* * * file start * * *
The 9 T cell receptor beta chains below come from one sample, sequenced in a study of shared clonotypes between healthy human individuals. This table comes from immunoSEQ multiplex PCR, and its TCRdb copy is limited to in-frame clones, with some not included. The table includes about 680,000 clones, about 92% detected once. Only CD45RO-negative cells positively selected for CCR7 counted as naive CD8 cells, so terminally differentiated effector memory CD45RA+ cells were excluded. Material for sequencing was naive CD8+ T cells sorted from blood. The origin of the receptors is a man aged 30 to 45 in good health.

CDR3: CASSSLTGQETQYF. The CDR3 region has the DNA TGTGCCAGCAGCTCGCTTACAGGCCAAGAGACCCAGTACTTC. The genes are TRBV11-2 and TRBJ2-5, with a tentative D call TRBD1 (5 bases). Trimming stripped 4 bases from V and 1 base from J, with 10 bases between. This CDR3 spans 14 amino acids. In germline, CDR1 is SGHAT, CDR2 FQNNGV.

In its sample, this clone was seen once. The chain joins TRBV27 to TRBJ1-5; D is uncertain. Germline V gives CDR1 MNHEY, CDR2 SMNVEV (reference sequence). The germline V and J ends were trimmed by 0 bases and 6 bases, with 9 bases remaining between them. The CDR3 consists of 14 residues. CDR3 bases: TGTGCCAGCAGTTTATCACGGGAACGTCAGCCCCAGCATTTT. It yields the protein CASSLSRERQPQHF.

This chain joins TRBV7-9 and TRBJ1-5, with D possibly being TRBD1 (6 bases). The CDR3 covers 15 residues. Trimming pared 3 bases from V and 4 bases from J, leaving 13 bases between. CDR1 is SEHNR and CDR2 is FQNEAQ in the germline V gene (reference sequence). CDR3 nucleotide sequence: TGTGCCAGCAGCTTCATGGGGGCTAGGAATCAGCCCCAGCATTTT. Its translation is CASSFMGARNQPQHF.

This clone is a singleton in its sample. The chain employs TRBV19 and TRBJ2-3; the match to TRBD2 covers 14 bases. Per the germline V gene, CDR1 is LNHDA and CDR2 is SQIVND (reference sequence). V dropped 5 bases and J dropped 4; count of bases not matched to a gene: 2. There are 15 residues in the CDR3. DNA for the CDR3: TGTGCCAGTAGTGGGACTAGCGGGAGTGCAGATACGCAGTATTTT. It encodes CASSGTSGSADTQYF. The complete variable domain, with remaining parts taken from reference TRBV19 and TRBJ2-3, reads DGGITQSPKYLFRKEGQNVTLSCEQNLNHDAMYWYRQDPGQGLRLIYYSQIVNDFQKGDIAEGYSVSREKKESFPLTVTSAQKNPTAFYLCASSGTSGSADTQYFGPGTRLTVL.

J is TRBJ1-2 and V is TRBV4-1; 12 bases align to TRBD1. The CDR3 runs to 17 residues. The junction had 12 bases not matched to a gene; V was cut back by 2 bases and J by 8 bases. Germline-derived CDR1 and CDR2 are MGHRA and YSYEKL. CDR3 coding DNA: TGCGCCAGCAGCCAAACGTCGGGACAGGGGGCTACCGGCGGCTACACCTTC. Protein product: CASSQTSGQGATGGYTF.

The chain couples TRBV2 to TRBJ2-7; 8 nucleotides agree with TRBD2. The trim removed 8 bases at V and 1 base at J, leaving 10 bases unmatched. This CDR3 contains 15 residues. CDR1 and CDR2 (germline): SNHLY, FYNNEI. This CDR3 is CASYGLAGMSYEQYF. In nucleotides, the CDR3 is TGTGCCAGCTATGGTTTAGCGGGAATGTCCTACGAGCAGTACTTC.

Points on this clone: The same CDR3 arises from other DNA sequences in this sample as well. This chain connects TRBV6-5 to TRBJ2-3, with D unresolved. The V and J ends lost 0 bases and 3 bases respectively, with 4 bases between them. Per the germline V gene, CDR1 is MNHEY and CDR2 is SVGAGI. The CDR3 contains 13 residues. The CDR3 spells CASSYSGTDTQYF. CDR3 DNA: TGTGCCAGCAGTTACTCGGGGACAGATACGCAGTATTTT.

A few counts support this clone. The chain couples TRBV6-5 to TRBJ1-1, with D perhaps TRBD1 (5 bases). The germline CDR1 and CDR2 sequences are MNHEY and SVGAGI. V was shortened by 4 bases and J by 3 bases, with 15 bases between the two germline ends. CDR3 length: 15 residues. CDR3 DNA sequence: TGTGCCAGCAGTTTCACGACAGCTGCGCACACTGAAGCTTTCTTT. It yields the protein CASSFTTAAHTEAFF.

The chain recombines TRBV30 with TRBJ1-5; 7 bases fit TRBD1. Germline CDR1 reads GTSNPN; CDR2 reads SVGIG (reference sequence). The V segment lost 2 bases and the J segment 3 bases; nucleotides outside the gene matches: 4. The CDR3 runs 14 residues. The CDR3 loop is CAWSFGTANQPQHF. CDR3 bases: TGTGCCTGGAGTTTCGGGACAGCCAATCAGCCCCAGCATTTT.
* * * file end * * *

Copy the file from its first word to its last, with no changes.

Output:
The 9 T cell receptor beta chains below come from one sample, sequenced in a study of shared clonotypes between healthy human individuals. This table comes from immunoSEQ multiplex PCR, and its TCRdb copy is limited to in-frame clones, with some not included. The table includes about 680,000 clones, about 92% detected once. Only CD45RO-negative cells positively selected for CCR7 counted as naive CD8 cells, so terminally differentiated effector memory CD45RA+ cells were excluded. Material for sequencing was naive CD8+ T cells sorted from blood. The origin of the receptors is a man aged 30 to 45 in good health.

CDR3: CASSSLTGQETQYF. The CDR3 region has the DNA TGTGCCAGCAGCTCGCTTACAGGCCAAGAGACCCAGTACTTC. The genes are TRBV11-2 and TRBJ2-5, with a tentative D call TRBD1 (5 bases). Trimming stripped 4 bases from V and 1 base from J, with 10 bases between. This CDR3 spans 14 amino acids. In germline, CDR1 is SGHAT, CDR2 FQNNGV.

In its sample, this clone was seen once. The chain joins TRBV27 to TRBJ1-5; D is uncertain. Germline V gives CDR1 MNHEY, CDR2 SMNVEV (reference sequence). The germline V and J ends were trimmed by 0 bases and 6 bases, with 9 bases remaining between them. The CDR3 consists of 14 residues. CDR3 bases: TGTGCCAGCAGTTTATCACGGGAACGTCAGCCCCAGCATTTT. It yields the protein CASSLSRERQPQHF.

This chain joins TRBV7-9 and TRBJ1-5, with D possibly being TRBD1 (6 bases). The CDR3 covers 15 residues. Trimming pared 3 bases from V and 4 bases from J, leaving 13 bases between. CDR1 is SEHNR and CDR2 is FQNEAQ in the germline V gene (reference sequence). CDR3 nucleotide sequence: TGTGCCAGCAGCTTCATGGGGGCTAGGAATCAGCCCCAGCATTTT. Its translation is CASSFMGARNQPQHF.

This clone is a singleton in its sample. The chain employs TRBV19 and TRBJ2-3; the match to TRBD2 covers 14 bases. Per the germline V gene, CDR1 is LNHDA and CDR2 is SQIVND (reference sequence). V dropped 5 bases and J dropped 4; count of bases not matched to a gene: 2. There are 15 residues in the CDR3. DNA for the CDR3: TGTGCCAGTAGTGGGACTAGCGGGAGTGCAGATACGCAGTATTTT. It encodes CASSGTSGSADTQYF. The complete variable domain, with remaining parts taken from reference TRBV19 and TRBJ2-3, reads DGGITQSPKYLFRKEGQNVTLSCEQNLNHDAMYWYRQDPGQGLRLIYYSQIVNDFQKGDIAEGYSVSREKKESFPLTVTSAQKNPTAFYLCASSGTSGSADTQYFGPGTRLTVL.

J is TRBJ1-2 and V is TRBV4-1; 12 bases align to TRBD1. The CDR3 runs to 17 residues. The junction had 12 bases not matched to a gene; V was cut back by 2 bases and J by 8 bases. Germline-derived CDR1 and CDR2 are MGHRA and YSYEKL. CDR3 coding DNA: TGCGCCAGCAGCCAAACGTCGGGACAGGGGGCTACCGGCGGCTACACCTTC. Protein product: CASSQTSGQGATGGYTF.

The chain couples TRBV2 to TRBJ2-7; 8 nucleotides agree with TRBD2. The trim removed 8 bases at V and 1 base at J, leaving 10 bases unmatched. This CDR3 contains 15 residues. CDR1 and CDR2 (germline): SNHLY, FYNNEI. This CDR3 is CASYGLAGMSYEQYF. In nucleotides, the CDR3 is TGTGCCAGCTATGGTTTAGCGGGAATGTCCTACGAGCAGTACTTC.

Points on this clone: The same CDR3 arises from other DNA sequences in this sample as well. This chain connects TRBV6-5 to TRBJ2-3, with D unresolved. The V and J ends lost 0 bases and 3 bases respectively, with 4 bases between them. Per the germline V gene, CDR1 is MNHEY and CDR2 is SVGAGI. The CDR3 contains 13 residues. The CDR3 spells CASSYSGTDTQYF. CDR3 DNA: TGTGCCAGCAGTTACTCGGGGACAGATACGCAGTATTTT.

A few counts support this clone. The chain couples TRBV6-5 to TRBJ1-1, with D perhaps TRBD1 (5 bases). The germline CDR1 and CDR2 sequences are MNHEY and SVGAGI. V was shortened by 4 bases and J by 3 bases, with 15 bases between the two germline ends. CDR3 length: 15 residues. CDR3 DNA sequence: TGTGCCAGCAGTTTCACGACAGCTGCGCACACTGAAGCTTTCTTT. It yields the protein CASSFTTAAHTEAFF.

The chain recombines TRBV30 with TRBJ1-5; 7 bases fit TRBD1. Germline CDR1 reads GTSNPN; CDR2 reads SVGIG (reference sequence). The V segment lost 2 bases and the J segment 3 bases; nucleotides outside the gene matches: 4. The CDR3 runs 14 residues. The CDR3 loop is CAWSFGTANQPQHF. CDR3 bases: TGTGCCTGGAGTTTCGGGACAGCCAATCAGCCCCAGCATTTT.